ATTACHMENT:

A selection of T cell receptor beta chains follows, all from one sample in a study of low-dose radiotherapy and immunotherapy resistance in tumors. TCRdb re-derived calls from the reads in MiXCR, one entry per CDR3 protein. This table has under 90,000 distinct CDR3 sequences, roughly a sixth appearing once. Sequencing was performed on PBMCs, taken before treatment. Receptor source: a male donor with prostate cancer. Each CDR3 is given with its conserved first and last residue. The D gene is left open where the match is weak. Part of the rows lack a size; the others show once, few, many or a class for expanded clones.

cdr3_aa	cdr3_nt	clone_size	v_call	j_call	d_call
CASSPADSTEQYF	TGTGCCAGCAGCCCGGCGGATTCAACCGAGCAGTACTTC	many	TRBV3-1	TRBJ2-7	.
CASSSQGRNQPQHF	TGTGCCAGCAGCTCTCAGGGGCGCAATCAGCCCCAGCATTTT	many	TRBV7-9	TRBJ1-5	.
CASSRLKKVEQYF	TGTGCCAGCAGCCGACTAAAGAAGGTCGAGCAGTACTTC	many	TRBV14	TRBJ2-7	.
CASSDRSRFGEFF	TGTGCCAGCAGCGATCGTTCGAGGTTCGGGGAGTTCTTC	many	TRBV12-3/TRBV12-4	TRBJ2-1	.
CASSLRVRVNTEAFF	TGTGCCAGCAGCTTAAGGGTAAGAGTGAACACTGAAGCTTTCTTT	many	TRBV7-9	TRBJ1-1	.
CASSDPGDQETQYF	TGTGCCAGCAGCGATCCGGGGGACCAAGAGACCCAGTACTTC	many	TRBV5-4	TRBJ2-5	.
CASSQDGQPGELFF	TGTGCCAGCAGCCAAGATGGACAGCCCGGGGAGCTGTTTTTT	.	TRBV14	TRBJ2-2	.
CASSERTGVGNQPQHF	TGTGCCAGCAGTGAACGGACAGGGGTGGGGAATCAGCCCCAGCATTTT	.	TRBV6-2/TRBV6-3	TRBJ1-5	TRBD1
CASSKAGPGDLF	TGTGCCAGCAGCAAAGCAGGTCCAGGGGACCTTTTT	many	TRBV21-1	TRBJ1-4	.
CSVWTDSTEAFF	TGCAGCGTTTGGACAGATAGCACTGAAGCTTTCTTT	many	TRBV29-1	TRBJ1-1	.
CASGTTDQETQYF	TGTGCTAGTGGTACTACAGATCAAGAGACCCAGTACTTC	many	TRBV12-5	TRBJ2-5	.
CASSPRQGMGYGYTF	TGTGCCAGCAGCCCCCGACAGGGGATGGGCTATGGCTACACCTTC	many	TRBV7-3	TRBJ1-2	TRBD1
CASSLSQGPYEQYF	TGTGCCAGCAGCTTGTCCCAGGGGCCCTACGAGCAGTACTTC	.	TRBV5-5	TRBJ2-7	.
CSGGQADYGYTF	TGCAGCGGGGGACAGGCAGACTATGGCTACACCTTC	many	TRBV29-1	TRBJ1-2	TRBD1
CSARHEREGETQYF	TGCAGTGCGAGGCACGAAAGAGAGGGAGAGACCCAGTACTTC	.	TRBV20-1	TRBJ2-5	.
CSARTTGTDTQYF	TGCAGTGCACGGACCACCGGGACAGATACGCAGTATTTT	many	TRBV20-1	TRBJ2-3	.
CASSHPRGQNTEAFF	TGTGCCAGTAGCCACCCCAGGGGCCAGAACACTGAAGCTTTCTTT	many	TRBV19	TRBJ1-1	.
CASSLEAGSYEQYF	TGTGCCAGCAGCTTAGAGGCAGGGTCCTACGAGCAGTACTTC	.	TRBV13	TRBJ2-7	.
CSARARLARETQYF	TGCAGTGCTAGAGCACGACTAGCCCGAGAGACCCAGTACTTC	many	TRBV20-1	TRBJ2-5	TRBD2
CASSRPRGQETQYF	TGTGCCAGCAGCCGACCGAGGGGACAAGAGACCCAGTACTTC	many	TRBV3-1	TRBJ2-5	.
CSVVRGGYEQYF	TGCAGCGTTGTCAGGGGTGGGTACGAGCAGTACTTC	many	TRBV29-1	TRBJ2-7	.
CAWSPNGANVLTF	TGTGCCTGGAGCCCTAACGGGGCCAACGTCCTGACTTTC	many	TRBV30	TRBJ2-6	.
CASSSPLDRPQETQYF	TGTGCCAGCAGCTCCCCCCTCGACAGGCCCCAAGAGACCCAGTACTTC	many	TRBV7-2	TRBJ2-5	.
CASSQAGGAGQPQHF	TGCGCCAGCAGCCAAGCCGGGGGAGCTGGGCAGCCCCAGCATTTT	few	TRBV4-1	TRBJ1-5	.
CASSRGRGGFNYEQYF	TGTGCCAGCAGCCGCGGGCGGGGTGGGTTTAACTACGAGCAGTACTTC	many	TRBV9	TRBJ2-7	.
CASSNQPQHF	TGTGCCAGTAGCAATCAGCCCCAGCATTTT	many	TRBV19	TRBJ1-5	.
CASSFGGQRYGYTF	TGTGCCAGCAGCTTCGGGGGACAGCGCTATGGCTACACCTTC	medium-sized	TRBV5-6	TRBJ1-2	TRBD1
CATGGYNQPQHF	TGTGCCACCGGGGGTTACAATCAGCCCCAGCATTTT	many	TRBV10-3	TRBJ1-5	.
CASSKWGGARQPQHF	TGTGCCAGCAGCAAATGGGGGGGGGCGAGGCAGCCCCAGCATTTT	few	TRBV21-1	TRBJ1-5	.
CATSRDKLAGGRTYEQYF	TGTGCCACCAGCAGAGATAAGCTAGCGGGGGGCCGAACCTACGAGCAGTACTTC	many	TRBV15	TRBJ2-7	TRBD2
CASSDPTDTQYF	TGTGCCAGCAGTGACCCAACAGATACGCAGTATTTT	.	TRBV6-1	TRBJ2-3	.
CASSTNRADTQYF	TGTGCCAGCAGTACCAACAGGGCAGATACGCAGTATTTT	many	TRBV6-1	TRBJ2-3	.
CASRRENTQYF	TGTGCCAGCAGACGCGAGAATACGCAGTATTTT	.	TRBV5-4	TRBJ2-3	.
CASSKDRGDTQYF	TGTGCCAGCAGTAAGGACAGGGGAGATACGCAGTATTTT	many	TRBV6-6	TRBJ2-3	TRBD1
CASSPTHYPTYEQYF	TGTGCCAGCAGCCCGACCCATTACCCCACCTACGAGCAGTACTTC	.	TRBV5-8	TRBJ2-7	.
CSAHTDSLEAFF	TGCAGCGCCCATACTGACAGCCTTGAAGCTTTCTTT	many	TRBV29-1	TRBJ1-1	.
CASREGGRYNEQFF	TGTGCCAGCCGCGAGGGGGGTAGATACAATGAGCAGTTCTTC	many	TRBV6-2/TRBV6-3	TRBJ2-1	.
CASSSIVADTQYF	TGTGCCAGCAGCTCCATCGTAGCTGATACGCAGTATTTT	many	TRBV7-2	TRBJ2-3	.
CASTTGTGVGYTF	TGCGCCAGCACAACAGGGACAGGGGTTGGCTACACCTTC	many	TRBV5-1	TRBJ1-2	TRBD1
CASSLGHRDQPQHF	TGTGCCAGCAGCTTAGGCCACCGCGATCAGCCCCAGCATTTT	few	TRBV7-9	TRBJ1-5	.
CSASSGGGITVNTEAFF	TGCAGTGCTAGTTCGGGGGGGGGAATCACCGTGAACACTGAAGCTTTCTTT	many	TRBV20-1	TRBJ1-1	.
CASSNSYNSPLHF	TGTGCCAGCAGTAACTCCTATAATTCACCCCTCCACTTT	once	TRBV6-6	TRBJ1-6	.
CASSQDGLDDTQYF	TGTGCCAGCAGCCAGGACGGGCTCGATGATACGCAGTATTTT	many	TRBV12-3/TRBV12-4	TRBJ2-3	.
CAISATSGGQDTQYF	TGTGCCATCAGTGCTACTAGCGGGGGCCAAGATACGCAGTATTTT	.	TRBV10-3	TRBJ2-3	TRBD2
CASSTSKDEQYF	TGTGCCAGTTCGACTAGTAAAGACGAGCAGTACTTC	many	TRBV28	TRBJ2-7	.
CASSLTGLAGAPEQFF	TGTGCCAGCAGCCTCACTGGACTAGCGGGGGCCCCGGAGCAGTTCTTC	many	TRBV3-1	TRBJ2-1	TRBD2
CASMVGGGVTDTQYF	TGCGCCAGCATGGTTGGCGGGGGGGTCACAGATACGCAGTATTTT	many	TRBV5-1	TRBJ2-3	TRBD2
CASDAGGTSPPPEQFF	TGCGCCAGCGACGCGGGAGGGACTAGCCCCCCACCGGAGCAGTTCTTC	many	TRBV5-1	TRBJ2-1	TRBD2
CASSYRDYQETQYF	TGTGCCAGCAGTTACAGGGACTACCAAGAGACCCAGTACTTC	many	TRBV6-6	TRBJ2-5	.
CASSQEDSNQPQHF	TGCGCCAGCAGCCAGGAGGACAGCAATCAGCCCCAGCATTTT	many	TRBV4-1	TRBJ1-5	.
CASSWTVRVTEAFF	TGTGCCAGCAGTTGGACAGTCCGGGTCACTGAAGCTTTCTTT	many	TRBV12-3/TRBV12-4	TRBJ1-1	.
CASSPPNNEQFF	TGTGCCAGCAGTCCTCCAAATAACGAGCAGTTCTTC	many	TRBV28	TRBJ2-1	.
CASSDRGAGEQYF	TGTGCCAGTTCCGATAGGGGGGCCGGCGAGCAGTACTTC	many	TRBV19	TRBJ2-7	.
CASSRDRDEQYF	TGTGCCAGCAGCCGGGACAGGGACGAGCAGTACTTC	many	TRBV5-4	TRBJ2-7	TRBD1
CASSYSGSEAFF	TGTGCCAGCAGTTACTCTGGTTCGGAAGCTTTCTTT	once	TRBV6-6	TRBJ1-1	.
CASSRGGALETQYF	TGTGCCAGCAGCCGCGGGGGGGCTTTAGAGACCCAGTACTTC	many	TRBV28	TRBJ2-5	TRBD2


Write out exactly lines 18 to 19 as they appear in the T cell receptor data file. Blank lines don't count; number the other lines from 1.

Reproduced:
CSARTTGTDTQYF	TGCAGTGCACGGACCACCGGGACAGATACGCAGTATTTT	many	TRBV20-1	TRBJ2-3	.
CASSHPRGQNTEAFF	TGTGCCAGTAGCCACCCCAGGGGCCAGAACACTGAAGCTTTCTTT	many	TRBV19	TRBJ1-1	.